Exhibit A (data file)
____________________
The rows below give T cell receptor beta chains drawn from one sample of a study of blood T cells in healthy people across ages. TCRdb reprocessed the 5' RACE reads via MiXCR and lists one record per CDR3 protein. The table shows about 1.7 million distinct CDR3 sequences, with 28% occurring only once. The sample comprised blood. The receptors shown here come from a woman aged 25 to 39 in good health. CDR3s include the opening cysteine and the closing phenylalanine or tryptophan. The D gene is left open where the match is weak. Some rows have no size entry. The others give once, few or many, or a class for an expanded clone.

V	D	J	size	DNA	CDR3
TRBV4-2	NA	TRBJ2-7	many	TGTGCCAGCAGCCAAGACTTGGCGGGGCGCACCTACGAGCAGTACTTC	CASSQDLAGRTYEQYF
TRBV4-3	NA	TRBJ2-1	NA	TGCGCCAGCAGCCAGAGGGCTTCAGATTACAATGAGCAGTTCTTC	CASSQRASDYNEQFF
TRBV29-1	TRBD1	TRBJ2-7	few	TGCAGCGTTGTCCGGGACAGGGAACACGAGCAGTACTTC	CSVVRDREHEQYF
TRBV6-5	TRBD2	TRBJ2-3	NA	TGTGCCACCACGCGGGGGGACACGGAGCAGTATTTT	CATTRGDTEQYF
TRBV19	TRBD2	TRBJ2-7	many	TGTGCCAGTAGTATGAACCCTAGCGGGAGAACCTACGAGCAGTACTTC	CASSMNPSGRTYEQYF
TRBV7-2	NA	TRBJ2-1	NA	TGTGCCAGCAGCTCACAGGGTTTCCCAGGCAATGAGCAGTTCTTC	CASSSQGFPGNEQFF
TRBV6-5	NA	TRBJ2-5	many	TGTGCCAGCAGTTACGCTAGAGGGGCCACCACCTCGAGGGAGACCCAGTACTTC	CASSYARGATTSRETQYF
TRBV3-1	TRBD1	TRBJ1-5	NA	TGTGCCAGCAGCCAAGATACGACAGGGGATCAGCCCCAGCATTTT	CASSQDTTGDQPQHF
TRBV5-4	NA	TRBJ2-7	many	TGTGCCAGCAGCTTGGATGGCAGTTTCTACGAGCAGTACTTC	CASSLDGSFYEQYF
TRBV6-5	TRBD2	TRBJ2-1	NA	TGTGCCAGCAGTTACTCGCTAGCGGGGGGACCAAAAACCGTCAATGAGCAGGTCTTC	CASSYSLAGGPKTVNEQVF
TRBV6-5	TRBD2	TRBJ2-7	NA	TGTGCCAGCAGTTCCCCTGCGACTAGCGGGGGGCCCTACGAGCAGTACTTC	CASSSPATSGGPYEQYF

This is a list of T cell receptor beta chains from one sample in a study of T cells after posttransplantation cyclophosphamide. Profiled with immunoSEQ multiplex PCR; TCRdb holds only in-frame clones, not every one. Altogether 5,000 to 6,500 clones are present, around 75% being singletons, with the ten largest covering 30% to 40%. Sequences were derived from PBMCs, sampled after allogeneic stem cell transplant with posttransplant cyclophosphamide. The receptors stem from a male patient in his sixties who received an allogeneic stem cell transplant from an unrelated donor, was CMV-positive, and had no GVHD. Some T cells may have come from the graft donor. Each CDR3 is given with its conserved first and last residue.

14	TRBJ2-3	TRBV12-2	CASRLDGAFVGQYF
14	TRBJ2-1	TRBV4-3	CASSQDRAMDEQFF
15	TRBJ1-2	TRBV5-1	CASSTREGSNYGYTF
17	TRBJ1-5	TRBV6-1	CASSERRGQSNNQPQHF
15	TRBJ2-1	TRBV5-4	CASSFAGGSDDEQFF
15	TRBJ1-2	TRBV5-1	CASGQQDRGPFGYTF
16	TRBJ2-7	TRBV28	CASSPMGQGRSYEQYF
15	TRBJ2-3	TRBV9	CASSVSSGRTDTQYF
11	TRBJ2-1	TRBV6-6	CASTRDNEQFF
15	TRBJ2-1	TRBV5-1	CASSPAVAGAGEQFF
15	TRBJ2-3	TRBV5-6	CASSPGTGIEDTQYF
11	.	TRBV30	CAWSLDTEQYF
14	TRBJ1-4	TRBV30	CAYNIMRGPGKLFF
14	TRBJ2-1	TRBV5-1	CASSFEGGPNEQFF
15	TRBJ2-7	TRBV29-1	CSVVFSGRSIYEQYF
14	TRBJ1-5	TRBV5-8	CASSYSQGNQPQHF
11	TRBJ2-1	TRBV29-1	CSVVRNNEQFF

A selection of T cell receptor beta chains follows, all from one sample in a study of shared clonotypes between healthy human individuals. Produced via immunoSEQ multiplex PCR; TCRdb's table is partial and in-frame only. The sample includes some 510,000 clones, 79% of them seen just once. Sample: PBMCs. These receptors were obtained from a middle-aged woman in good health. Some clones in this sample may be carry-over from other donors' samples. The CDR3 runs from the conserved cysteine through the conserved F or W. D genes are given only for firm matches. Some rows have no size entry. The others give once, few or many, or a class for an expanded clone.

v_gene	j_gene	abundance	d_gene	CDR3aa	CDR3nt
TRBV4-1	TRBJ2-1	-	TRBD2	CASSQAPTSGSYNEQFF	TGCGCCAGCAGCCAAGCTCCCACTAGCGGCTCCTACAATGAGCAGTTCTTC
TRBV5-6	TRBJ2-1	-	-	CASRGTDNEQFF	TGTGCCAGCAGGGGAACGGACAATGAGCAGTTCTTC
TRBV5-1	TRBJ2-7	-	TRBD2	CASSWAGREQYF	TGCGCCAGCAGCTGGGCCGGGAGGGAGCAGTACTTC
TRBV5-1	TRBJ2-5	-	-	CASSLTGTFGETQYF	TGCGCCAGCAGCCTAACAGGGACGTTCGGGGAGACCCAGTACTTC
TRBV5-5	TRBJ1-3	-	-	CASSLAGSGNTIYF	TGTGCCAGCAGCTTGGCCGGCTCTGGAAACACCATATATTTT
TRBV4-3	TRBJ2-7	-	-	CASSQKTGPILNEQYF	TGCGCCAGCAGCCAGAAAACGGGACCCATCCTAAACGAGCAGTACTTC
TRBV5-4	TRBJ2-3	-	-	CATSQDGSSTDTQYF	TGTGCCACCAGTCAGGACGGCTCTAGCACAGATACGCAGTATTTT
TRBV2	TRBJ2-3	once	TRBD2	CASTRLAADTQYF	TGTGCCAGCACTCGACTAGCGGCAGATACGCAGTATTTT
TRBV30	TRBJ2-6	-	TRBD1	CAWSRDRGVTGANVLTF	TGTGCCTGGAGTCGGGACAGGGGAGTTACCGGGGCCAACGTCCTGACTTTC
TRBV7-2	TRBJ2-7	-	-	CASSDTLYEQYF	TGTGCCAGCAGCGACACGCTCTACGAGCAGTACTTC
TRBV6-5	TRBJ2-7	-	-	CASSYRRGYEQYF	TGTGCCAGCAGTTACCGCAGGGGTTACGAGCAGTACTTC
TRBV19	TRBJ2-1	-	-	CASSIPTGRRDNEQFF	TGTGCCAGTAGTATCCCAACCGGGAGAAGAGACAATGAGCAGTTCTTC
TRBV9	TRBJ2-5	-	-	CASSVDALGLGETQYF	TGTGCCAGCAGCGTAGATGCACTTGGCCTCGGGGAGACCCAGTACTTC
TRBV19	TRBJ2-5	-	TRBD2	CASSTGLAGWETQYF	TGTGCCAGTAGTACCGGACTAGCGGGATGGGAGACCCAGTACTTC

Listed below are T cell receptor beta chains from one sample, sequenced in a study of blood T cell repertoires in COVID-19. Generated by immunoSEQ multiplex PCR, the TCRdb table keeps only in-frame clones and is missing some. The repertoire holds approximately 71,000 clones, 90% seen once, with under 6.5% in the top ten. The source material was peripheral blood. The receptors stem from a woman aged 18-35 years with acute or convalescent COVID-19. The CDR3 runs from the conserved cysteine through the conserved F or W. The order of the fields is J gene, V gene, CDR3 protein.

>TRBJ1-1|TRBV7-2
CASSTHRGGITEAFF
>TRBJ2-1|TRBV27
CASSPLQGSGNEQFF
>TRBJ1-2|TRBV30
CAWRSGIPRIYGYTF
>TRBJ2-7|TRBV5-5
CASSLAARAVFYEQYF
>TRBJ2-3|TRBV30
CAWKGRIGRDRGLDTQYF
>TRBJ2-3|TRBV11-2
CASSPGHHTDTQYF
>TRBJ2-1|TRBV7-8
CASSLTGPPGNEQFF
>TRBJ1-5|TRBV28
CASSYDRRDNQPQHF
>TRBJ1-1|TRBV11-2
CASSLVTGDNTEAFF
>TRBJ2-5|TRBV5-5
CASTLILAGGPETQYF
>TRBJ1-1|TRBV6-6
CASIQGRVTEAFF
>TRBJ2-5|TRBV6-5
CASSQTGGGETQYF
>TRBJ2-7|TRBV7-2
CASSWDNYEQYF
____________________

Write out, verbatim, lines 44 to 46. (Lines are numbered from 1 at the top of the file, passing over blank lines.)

TRBV6-5	TRBJ2-7	-	-	CASSYRRGYEQYF	TGTGCCAGCAGTTACCGCAGGGGTTACGAGCAGTACTTC
TRBV19	TRBJ2-1	-	-	CASSIPTGRRDNEQFF	TGTGCCAGTAGTATCCCAACCGGGAGAAGAGACAATGAGCAGTTCTTC
TRBV9	TRBJ2-5	-	-	CASSVDALGLGETQYF	TGTGCCAGCAGCGTAGATGCACTTGGCCTCGGGGAGACCCAGTACTTC